New legislation or policies demand training for employees so that they can comply with the standards and businesses does not risk falling foul of the law that might bring sanctions and financial penalties.

This is not an exhaustive list and other signs that your workforce may need training & development include:-

Increase in Complaints
High Staff Turnover – recent
Dip in staff morale

Remember, it is the responsibility of the senior teams in organisations to be alert to changes in those factors – external and internal – that can impact on workforce effectiveness and to ensure robust procedures are in place to offer the necessary support and training in a sustainable and ongoing way.

For more information on how we can help in developing your training & development programmes contact the Leadership Team at

According to official figure published in the last two weeks the new apprenticeship levy is yet to increase the number of people being trained, and employers’ groups has said that the government had failed to act on mounting concerns about changes to the apprenticeship system.

However, whilst a lot of the concerns raised are valid it might be worth employers taking a step back to think about how you can get the best out of your apprenticeship programme.

To help you we have put together 5 tips for running a successful apprenticeship programme:

1. Set the tone at the top – the senior team needs to believe in it or else there is small chance of success. Similarly the organisation as a whole needs to buy in and accept that apprentices are an integral and valuable part of the business.

2. Get your recruitment right – It is essential that anyone involved in apprentice selection understands the apprenticeship scheme, knows the type of candidate and the qualities and competencies they are looking for, uses clear job descriptions to make good objective hires.

3. Get a strong training framework – Once you have recruited the apprentice the next important consideration is who and how they will receive the training to support the Apprenticeship. Remember, employers who pay the levy have the power to ensure that they receive the right service from the training provider (private, college or university) that they choose to provide the delivery of the education and learning part of the apprenticeship programme. Strong liaison between the employer and the training provider is absolutely critical.

4. Give apprenticeships opportunity – there is nothing worse for an apprentice to feel that they are just a number, or worse an inconvenience. Like all of us they need to feel valued and encouraged to develop their skills and use their training within the apprenticeship programme

5. Create a strong support system – This is of vital importance both for the organisation and the apprentice. Providing the right practical support and guidance to an apprentice will help ensure they settle in well, develop with your organisation and help contribute to the success of your business. Practical elements of support should include:

  • giving apprentices a clear outline of expectations and a safe supportive environment to learn and develop
  • encouraging them from the start to own and drive their programme targets and to seek regular feedback to self-assess their performance
  • up-skilling and developing line managers so they can coach their apprentice and act as a role model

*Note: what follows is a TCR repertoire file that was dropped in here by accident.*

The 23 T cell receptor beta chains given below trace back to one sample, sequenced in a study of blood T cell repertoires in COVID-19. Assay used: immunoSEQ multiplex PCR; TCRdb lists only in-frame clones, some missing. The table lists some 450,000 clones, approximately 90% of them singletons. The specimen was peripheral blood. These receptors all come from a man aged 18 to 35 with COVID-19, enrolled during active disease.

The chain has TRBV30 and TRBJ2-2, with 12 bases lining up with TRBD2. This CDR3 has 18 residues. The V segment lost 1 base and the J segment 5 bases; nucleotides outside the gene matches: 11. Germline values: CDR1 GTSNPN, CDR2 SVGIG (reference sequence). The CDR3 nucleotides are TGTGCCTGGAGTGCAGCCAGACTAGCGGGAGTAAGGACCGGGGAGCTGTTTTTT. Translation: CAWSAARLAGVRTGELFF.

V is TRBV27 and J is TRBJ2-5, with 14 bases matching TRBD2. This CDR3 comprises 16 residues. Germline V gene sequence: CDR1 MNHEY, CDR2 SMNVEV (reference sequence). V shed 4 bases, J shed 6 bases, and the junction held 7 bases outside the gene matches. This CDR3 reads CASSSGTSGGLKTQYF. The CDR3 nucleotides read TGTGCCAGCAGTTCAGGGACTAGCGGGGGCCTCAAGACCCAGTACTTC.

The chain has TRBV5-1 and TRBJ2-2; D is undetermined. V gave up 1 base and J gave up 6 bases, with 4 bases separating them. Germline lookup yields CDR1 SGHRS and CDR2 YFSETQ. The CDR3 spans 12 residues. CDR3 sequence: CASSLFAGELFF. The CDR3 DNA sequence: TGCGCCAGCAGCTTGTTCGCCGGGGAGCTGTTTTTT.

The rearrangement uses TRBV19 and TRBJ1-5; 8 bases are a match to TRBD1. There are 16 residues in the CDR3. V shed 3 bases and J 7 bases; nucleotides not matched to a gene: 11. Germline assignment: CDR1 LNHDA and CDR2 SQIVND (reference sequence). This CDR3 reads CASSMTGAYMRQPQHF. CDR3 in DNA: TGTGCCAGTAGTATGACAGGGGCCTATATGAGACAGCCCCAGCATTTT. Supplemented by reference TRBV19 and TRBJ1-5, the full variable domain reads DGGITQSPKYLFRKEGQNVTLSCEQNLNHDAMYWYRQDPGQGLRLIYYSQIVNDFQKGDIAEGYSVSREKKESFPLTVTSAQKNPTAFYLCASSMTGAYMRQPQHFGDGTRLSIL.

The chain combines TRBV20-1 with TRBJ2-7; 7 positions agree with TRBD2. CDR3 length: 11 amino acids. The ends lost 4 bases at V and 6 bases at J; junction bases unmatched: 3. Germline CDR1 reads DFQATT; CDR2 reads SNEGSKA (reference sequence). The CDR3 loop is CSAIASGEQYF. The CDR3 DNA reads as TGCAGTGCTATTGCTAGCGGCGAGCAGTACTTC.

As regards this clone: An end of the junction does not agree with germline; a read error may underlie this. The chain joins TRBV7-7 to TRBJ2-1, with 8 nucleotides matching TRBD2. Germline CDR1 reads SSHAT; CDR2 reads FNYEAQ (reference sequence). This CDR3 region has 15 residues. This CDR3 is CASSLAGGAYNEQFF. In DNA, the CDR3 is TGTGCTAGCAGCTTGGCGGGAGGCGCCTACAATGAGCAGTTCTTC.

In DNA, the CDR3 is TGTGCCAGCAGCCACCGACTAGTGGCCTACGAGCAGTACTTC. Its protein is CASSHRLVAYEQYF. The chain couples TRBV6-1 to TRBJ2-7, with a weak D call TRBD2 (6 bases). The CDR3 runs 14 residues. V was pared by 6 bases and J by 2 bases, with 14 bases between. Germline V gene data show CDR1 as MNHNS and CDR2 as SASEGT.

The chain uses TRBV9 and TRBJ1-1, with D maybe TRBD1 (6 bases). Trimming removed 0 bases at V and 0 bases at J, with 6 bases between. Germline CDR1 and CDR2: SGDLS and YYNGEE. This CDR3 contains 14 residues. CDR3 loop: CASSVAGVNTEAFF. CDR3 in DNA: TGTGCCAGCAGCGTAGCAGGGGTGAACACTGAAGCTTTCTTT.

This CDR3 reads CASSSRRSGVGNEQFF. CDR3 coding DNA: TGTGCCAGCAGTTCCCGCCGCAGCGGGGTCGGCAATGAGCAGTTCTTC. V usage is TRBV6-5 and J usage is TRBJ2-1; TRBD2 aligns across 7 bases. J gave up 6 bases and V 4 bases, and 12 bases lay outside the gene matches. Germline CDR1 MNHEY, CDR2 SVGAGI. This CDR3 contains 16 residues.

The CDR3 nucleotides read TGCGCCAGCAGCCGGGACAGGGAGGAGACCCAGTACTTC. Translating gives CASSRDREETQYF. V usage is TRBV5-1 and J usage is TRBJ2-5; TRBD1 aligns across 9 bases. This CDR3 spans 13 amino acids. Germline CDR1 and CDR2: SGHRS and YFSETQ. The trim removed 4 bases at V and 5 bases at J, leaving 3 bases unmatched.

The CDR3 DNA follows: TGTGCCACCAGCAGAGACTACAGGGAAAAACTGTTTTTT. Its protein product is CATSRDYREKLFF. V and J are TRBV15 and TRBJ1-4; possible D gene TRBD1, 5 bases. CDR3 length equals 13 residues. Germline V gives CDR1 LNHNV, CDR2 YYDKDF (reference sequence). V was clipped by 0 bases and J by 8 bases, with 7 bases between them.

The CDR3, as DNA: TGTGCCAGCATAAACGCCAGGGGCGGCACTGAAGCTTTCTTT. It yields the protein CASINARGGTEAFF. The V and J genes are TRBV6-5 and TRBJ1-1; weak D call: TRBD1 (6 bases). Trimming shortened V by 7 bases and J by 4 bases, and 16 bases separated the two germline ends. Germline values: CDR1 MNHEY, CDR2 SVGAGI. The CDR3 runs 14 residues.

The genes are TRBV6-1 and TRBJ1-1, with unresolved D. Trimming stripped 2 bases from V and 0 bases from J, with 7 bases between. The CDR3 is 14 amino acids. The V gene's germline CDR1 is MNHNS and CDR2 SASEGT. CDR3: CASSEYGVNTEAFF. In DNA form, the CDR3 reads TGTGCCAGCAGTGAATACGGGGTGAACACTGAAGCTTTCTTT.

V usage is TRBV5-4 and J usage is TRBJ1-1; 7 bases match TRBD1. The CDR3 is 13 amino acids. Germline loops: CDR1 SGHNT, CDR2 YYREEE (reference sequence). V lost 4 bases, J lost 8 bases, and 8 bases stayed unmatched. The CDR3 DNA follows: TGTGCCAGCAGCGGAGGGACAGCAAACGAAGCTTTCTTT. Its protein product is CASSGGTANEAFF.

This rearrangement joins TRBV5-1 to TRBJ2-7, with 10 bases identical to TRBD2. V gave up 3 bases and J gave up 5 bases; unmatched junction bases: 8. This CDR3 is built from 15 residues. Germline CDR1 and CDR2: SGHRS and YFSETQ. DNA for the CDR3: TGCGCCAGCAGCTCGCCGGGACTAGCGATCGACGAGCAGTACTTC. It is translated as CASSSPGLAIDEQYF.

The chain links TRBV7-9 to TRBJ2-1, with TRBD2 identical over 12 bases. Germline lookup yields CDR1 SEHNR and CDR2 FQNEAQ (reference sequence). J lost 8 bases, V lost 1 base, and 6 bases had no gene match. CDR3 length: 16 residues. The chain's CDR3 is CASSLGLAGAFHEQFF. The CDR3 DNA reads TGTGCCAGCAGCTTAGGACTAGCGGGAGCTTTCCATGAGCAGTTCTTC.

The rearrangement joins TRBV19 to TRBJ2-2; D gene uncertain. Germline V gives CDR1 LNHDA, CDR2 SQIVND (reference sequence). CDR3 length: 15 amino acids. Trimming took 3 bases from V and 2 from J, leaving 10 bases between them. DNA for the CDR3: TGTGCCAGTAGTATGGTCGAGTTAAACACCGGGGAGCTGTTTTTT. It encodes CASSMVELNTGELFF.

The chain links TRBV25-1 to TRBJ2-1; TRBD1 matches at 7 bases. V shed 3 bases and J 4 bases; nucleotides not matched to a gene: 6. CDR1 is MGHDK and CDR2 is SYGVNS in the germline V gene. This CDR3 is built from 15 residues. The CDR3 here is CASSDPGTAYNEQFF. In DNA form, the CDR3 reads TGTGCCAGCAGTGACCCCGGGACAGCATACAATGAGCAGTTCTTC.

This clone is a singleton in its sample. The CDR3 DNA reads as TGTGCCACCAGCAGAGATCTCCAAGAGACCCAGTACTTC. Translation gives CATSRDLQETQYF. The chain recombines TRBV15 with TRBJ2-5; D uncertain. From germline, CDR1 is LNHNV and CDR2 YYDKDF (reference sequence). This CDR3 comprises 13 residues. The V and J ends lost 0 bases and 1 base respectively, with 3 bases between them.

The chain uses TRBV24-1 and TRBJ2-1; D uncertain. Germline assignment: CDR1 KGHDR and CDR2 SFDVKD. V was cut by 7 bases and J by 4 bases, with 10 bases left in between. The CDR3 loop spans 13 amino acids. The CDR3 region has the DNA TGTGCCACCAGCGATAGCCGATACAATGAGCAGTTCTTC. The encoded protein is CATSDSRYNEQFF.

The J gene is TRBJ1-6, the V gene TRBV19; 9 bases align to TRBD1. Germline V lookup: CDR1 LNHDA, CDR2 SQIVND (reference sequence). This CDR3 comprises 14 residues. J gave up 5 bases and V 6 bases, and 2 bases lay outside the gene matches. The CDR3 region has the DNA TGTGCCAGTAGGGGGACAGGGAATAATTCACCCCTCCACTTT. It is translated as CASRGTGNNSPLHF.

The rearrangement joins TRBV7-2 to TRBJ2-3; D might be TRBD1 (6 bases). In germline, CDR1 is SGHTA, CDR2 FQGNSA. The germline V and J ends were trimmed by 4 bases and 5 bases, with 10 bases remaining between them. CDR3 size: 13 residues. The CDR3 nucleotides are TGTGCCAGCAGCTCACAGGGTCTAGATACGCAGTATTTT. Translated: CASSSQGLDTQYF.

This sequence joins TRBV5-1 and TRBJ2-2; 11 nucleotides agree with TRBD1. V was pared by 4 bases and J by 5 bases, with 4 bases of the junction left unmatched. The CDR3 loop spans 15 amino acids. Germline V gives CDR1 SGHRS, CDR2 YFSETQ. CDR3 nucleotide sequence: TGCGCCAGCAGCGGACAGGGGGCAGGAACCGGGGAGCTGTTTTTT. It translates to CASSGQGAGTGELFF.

• putting a workplace learning mentor in place to further enhance the experience, adding and creating a proactive environment that builds on their eagerness, motivation and commitment.

In summary the above tips are some of the key considerations that employers should take into account when they are looking to develop apprenticeships that will deliver long term value for the business.

For more information contact The Leadership Team today.

The Leadership Team are pleased to announce a partnership with Michael Page Recruitment and Page Outsourcing.

PageGroup will be handling all of our client recruitment activities and we will be their outsourcing partner in Education.

PageGroup is a global leader in Professional services recruitment, specialising in over 25 core disciplines ranging from Marketing and Legal to Human Resource and Sales. Page Group recently launched its fourth global brand, Page Outsourcing which utilises the wide-scale presence and expertise of PageGroup and focuses both on supporting organisations experiencing transformational change, ranging from expansion, re-organisation and M&A’s (projects), and on organisations looking to simplify and streamline their recruitment strategy.

The partnership means that we can assist with business development activities, non-levy and advanced learner loan contracts and with making the most of the opportunities presented by the apprenticeship levy.

Working together with Page Group will mean we have an unprecedented capacity to tackle any recruitment challenge you are faced with, not least the complexities which training providers, colleges and universities face.

David Kitchen, Managing Director of The Leadership Team commented: “We are really pleased to announce our partnership with Michael Page Recruitment and Page Outsourcing. The Leadership Team are now the outsourcing partner for Education with Page Outsourcing College, University and Training Provider clients. Likewise all of The Leadership Team’s recruitment activities will now be handled by the professionals at Michael Page Recruitment. We look forward to a fruitful partnership that will benefit both organisations.”

For more information contact us at and someone will be in touch to discuss your Education recruitment needs with you.